One way that Giovanni honored his city was through his patronage.  He was one of the donors of the North Doors of the Baptistery, commissioned in 1402, a plague year, as a plea to God to save Florence from the pestilence.  An open competition for this commission, in which seven prominent artists were invited to submit designs for a bronze panel depicting Abraham about to sacrifice Isaac, resulted in a draw between Filippo Brunelleschi, who would later go on to design the famous dome of Florence's cathedral, and Lorenzo Ghiberti, two young Florentines who both went on to do great things.  The panel of judges, which included Giovanni, suggested a collaborative effort, but Brunelleschi threw a bit of a tantrum and stormed out - all the way to Rome, in fact - leaving Ghiberti to get on with it.  Which he did.

North doors, Baptistery

Then, too, there's that fortune.  The catasto (tax) records of 1427 show Giovanni in possession of a large personal fortune.  Historian Gene Brucker tells us that the 80,000 florins ascribed to Giovanni would pay the annual salaries of 2000 of Florence's wool workers - among the lowest-paid laborers in Florence.

Yet, unlike all the Medici who came after him, Giovanni did not inherit a fortune.  His father, Averardo (called "Bicci"), left a modest estate to be divided among his widow and five sons.  He took a position in Rome, serving in the international bank owned by a distant relative and later branching out to form his own company.  He had a genius for business, and he built a commercial empire that extended throughout the medieval world.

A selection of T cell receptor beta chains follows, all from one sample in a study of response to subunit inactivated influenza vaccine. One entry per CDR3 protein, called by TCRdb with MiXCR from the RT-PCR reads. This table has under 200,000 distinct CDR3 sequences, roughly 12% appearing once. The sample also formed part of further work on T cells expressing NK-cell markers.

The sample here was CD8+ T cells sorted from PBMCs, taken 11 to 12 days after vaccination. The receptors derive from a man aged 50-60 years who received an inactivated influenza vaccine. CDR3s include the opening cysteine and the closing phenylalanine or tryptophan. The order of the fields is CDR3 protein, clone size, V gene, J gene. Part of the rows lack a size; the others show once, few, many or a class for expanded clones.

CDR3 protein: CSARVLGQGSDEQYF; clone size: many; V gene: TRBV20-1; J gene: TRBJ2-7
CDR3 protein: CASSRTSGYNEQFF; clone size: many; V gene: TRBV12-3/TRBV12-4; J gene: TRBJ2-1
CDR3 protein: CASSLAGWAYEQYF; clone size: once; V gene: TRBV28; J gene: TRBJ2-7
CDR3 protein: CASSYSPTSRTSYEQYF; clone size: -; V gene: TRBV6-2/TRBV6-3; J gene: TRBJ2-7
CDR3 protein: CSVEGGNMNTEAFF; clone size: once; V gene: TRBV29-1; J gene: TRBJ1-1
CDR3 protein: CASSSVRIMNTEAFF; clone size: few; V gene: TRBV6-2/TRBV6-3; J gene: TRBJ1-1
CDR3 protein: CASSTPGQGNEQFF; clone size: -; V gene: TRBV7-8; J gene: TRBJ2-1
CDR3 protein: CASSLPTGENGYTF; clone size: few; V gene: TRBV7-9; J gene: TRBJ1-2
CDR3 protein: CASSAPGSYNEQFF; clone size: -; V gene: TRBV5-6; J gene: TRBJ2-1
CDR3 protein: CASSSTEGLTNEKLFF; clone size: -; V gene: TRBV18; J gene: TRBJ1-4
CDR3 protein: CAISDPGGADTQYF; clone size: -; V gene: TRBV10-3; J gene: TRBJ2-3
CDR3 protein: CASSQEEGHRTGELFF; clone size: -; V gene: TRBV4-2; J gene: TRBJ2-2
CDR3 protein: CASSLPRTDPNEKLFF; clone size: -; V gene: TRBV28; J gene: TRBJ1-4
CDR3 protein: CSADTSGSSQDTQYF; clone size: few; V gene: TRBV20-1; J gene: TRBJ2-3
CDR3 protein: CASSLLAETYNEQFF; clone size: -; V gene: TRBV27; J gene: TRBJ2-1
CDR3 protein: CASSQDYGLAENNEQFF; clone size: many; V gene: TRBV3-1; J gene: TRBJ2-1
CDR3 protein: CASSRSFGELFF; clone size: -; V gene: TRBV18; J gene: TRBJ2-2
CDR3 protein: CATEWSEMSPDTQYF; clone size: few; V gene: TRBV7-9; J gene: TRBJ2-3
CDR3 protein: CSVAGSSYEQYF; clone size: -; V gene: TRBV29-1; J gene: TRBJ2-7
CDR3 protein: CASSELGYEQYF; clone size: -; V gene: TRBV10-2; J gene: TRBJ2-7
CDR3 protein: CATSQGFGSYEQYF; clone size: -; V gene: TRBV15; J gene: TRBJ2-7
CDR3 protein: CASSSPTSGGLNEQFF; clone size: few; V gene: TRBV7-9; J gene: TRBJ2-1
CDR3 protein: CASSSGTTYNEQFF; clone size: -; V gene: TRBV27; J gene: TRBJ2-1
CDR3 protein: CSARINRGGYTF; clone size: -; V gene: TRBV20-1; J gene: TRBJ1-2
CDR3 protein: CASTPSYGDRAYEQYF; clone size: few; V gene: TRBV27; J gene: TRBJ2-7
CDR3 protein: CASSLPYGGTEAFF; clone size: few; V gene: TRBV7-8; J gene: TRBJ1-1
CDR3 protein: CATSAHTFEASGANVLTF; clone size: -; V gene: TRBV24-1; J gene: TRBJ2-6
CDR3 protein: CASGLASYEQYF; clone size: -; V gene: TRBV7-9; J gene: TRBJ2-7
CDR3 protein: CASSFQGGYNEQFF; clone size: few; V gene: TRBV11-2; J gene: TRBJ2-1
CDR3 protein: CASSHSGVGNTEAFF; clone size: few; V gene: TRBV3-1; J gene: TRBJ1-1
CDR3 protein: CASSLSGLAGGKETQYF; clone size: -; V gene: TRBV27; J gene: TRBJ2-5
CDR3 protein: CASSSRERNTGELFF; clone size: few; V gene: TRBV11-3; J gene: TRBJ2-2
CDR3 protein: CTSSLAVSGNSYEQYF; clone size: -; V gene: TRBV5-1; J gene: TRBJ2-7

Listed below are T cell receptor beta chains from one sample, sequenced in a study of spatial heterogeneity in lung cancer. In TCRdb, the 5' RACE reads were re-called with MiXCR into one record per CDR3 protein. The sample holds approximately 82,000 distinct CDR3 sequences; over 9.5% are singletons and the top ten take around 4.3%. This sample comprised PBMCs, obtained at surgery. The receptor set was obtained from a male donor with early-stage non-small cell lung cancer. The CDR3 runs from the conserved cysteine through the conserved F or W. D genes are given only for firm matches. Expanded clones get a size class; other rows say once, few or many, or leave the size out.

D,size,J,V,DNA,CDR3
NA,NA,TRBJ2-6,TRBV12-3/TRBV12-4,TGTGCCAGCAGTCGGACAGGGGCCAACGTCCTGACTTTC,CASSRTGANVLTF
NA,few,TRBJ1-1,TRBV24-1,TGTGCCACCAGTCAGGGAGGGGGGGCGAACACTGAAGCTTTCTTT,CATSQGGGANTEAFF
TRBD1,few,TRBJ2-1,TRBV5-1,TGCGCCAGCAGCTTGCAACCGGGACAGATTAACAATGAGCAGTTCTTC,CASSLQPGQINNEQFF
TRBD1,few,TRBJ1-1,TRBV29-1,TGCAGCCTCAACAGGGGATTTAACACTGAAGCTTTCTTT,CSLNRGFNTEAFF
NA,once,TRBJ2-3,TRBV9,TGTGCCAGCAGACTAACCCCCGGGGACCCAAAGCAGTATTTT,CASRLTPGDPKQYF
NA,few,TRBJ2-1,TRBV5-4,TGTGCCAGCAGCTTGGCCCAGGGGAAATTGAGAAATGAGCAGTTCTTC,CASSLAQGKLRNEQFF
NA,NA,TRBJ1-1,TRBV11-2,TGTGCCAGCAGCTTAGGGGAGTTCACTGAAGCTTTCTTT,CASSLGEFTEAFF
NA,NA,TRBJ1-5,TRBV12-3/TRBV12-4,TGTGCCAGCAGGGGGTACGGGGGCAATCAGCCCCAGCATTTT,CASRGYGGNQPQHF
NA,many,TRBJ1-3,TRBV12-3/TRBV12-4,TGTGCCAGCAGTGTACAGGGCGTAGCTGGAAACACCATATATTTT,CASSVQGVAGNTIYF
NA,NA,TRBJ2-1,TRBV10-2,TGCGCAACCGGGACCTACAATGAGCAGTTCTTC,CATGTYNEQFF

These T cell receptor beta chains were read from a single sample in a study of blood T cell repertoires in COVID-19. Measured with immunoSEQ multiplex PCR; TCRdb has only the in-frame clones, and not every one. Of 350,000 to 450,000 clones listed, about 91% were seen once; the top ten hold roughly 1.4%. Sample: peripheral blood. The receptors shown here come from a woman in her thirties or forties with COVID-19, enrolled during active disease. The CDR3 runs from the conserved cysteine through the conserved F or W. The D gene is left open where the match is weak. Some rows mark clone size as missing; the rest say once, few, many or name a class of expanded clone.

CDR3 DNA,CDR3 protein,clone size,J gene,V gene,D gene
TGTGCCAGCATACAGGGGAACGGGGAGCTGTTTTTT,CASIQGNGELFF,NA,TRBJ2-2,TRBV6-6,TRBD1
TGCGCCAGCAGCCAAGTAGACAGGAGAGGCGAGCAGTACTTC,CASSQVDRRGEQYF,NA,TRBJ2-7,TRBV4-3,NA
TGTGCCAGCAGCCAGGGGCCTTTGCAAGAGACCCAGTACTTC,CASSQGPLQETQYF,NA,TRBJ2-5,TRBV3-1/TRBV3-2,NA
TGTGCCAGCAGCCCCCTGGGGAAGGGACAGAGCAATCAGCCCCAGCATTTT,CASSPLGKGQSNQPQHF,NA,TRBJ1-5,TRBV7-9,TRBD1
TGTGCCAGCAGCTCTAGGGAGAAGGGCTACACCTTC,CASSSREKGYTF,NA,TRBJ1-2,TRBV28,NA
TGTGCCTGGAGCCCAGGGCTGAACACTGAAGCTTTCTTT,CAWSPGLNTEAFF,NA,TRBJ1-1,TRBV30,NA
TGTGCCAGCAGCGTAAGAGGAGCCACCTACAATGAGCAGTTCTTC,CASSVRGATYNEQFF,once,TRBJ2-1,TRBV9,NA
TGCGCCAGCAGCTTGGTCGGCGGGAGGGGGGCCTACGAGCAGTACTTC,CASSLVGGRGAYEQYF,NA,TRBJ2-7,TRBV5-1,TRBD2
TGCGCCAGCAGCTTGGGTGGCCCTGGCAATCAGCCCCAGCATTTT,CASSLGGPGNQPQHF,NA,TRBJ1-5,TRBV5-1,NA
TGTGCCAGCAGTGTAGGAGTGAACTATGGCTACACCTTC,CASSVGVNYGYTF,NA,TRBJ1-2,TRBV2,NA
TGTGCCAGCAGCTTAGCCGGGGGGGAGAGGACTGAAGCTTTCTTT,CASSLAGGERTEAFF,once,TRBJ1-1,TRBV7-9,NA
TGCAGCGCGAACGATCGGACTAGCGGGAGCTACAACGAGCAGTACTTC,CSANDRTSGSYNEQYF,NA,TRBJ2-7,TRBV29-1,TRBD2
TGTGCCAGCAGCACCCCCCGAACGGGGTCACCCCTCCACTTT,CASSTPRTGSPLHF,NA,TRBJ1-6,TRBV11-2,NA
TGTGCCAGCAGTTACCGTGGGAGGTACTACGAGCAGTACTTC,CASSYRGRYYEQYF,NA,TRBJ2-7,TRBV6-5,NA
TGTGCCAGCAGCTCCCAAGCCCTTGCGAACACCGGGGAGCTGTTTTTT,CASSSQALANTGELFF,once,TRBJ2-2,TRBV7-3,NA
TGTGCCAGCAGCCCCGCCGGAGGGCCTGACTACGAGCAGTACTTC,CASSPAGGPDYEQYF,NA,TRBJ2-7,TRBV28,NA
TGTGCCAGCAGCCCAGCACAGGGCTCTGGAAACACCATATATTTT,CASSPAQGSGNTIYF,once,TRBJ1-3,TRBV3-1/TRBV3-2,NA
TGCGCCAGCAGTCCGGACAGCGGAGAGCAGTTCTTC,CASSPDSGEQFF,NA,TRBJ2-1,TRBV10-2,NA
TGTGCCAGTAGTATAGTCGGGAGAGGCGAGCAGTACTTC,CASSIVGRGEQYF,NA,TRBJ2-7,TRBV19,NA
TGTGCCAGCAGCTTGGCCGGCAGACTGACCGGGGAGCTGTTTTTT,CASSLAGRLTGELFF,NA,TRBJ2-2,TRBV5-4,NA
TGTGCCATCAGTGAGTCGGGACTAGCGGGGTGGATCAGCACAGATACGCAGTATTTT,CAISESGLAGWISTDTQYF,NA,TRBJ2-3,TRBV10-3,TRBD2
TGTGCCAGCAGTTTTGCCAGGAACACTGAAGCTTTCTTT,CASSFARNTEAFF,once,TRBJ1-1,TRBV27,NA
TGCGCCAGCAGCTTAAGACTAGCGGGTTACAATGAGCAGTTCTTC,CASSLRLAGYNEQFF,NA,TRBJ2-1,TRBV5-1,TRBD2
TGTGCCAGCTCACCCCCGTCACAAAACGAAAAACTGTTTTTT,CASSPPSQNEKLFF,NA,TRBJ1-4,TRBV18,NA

That's enough to give you an overview of this remarkable man, who single-handedly set the family back on the path to wealth and power.  But I can't resist a quick peek at his friend, the Antipope John XXIII, before we end.

  John XXIII
Giovanni befriended the Neapolitan cardinal Baldassare Cossa well before the latter was elected as one of three rival (and simultaneous) popes.  Some said that Cossa purchased his cardinalate with Medici money.  Cossa was one of the seven cardinals who broke away from Pope Gregory XII in 1408 to follow Antipope Benedict XIII, the pope installed in Avignon during the Great Schism.  The Council of Pisa, attempting to undo the schism, deposed both Gregory XII and Benedict XIII and elected Alexander V.  However, neither Gregory nor Benedict considered himself deposed, and so things carried on, with all three of them claiming to be pope.  But Alexander died soon after, and Baldassare Cossa was elected in his stead (after having been ordained to the priesthood only one day before).

John XXIII had a bit of a reputation, though admittedly these were polarizing times.  He was accused of everything from murder to heresy to seducing no fewer than 200 women while serving as a papal representative in Bologna.  In 1415 he was deposed and imprisoned in Germany.  The Medici bank paid his ransom, and he moved to Florence, where the Medici found him a house.  When he died in Florence in 1419, he was buried in the Baptistery, in a magnificent tomb designed for him by Donatello and Michelozzo, and paid for by the Medici.

My next Medici post will take a look at Salvestro de' Medici and his role in the Ciompi revolt.  Could a Medici really have led a populist revolt, and if so, why?

Images in this post are in the public domain, with the exception of the photos of Giovanni's tomb, the North doors of the Baptistery, and the tomb of John XXIII, all of which are licensed to Sailko via the Creative Commons Attribution-Share Alike 3.0 Unported license, Wikimedia Commons.